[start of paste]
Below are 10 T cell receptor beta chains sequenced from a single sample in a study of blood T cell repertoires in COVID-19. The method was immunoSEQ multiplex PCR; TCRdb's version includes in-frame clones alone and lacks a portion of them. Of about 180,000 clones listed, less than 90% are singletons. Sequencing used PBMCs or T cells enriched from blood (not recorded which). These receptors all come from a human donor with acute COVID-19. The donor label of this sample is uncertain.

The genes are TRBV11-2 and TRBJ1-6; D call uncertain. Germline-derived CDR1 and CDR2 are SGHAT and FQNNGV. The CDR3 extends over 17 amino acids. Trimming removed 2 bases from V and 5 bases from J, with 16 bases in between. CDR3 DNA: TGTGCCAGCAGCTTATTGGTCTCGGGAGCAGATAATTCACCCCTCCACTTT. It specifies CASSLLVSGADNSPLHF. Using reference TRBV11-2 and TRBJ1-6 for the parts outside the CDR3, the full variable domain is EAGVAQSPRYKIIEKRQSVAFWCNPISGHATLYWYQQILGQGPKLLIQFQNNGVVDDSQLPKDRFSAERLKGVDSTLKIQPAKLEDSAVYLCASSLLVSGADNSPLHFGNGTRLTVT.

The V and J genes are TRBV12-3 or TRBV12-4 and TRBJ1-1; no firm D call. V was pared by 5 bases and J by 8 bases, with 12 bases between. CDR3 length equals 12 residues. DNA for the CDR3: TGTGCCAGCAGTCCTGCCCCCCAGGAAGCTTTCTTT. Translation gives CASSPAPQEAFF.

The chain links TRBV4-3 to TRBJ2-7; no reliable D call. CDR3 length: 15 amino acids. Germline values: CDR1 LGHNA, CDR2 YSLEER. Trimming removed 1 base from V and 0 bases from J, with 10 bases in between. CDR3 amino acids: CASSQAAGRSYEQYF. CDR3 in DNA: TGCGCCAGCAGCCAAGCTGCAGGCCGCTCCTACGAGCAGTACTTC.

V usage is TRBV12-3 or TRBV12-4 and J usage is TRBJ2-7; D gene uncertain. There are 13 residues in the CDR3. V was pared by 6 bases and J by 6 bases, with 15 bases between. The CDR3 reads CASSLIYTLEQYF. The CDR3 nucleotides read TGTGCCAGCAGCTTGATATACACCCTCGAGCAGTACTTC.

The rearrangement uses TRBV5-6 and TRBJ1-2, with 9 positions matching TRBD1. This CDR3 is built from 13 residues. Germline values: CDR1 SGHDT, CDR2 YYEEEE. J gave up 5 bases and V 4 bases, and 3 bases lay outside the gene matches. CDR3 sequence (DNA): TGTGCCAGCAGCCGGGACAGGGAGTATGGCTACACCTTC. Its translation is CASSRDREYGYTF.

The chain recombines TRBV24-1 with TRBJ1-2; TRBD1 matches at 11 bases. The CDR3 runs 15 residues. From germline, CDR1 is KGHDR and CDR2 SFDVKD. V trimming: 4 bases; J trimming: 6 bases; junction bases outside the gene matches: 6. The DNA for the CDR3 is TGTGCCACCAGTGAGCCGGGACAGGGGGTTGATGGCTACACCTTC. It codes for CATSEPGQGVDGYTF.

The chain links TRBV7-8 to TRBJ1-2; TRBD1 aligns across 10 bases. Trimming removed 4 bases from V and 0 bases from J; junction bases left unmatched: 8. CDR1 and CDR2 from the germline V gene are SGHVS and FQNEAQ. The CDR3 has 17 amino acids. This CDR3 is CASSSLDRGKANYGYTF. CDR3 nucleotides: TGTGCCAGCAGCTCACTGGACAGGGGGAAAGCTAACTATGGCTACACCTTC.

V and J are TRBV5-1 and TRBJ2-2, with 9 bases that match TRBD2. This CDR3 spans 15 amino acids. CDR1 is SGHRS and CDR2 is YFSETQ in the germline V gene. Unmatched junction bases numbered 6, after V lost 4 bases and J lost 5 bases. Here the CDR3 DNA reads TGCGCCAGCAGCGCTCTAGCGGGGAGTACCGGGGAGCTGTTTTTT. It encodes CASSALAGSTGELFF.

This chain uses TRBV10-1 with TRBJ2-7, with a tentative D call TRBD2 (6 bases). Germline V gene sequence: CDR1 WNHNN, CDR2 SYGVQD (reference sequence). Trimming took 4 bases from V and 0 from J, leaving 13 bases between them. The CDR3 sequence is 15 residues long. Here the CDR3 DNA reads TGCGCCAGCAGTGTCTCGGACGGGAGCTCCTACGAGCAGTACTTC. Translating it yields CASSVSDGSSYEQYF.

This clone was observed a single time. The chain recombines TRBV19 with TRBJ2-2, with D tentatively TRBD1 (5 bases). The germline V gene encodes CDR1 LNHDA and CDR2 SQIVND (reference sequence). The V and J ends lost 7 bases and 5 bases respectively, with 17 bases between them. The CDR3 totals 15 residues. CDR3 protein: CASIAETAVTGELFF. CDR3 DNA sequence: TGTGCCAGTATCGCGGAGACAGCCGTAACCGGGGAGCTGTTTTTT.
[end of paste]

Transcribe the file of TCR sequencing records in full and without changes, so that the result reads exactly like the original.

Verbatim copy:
Below are 10 T cell receptor beta chains sequenced from a single sample in a study of blood T cell repertoires in COVID-19. The method was immunoSEQ multiplex PCR; TCRdb's version includes in-frame clones alone and lacks a portion of them. Of about 180,000 clones listed, less than 90% are singletons. Sequencing used PBMCs or T cells enriched from blood (not recorded which). These receptors all come from a human donor with acute COVID-19. The donor label of this sample is uncertain.

The genes are TRBV11-2 and TRBJ1-6; D call uncertain. Germline-derived CDR1 and CDR2 are SGHAT and FQNNGV. The CDR3 extends over 17 amino acids. Trimming removed 2 bases from V and 5 bases from J, with 16 bases in between. CDR3 DNA: TGTGCCAGCAGCTTATTGGTCTCGGGAGCAGATAATTCACCCCTCCACTTT. It specifies CASSLLVSGADNSPLHF. Using reference TRBV11-2 and TRBJ1-6 for the parts outside the CDR3, the full variable domain is EAGVAQSPRYKIIEKRQSVAFWCNPISGHATLYWYQQILGQGPKLLIQFQNNGVVDDSQLPKDRFSAERLKGVDSTLKIQPAKLEDSAVYLCASSLLVSGADNSPLHFGNGTRLTVT.

The V and J genes are TRBV12-3 or TRBV12-4 and TRBJ1-1; no firm D call. V was pared by 5 bases and J by 8 bases, with 12 bases between. CDR3 length equals 12 residues. DNA for the CDR3: TGTGCCAGCAGTCCTGCCCCCCAGGAAGCTTTCTTT. Translation gives CASSPAPQEAFF.

The chain links TRBV4-3 to TRBJ2-7; no reliable D call. CDR3 length: 15 amino acids. Germline values: CDR1 LGHNA, CDR2 YSLEER. Trimming removed 1 base from V and 0 bases from J, with 10 bases in between. CDR3 amino acids: CASSQAAGRSYEQYF. CDR3 in DNA: TGCGCCAGCAGCCAAGCTGCAGGCCGCTCCTACGAGCAGTACTTC.

V usage is TRBV12-3 or TRBV12-4 and J usage is TRBJ2-7; D gene uncertain. There are 13 residues in the CDR3. V was pared by 6 bases and J by 6 bases, with 15 bases between. The CDR3 reads CASSLIYTLEQYF. The CDR3 nucleotides read TGTGCCAGCAGCTTGATATACACCCTCGAGCAGTACTTC.

The rearrangement uses TRBV5-6 and TRBJ1-2, with 9 positions matching TRBD1. This CDR3 is built from 13 residues. Germline values: CDR1 SGHDT, CDR2 YYEEEE. J gave up 5 bases and V 4 bases, and 3 bases lay outside the gene matches. CDR3 sequence (DNA): TGTGCCAGCAGCCGGGACAGGGAGTATGGCTACACCTTC. Its translation is CASSRDREYGYTF.

The chain recombines TRBV24-1 with TRBJ1-2; TRBD1 matches at 11 bases. The CDR3 runs 15 residues. From germline, CDR1 is KGHDR and CDR2 SFDVKD. V trimming: 4 bases; J trimming: 6 bases; junction bases outside the gene matches: 6. The DNA for the CDR3 is TGTGCCACCAGTGAGCCGGGACAGGGGGTTGATGGCTACACCTTC. It codes for CATSEPGQGVDGYTF.

The chain links TRBV7-8 to TRBJ1-2; TRBD1 aligns across 10 bases. Trimming removed 4 bases from V and 0 bases from J; junction bases left unmatched: 8. CDR1 and CDR2 from the germline V gene are SGHVS and FQNEAQ. The CDR3 has 17 amino acids. This CDR3 is CASSSLDRGKANYGYTF. CDR3 nucleotides: TGTGCCAGCAGCTCACTGGACAGGGGGAAAGCTAACTATGGCTACACCTTC.

V and J are TRBV5-1 and TRBJ2-2, with 9 bases that match TRBD2. This CDR3 spans 15 amino acids. CDR1 is SGHRS and CDR2 is YFSETQ in the germline V gene. Unmatched junction bases numbered 6, after V lost 4 bases and J lost 5 bases. Here the CDR3 DNA reads TGCGCCAGCAGCGCTCTAGCGGGGAGTACCGGGGAGCTGTTTTTT. It encodes CASSALAGSTGELFF.

This chain uses TRBV10-1 with TRBJ2-7, with a tentative D call TRBD2 (6 bases). Germline V gene sequence: CDR1 WNHNN, CDR2 SYGVQD (reference sequence). Trimming took 4 bases from V and 0 from J, leaving 13 bases between them. The CDR3 sequence is 15 residues long. Here the CDR3 DNA reads TGCGCCAGCAGTGTCTCGGACGGGAGCTCCTACGAGCAGTACTTC. Translating it yields CASSVSDGSSYEQYF.

This clone was observed a single time. The chain recombines TRBV19 with TRBJ2-2, with D tentatively TRBD1 (5 bases). The germline V gene encodes CDR1 LNHDA and CDR2 SQIVND (reference sequence). The V and J ends lost 7 bases and 5 bases respectively, with 17 bases between them. The CDR3 totals 15 residues. CDR3 protein: CASIAETAVTGELFF. CDR3 DNA sequence: TGTGCCAGTATCGCGGAGACAGCCGTAACCGGGGAGCTGTTTTTT.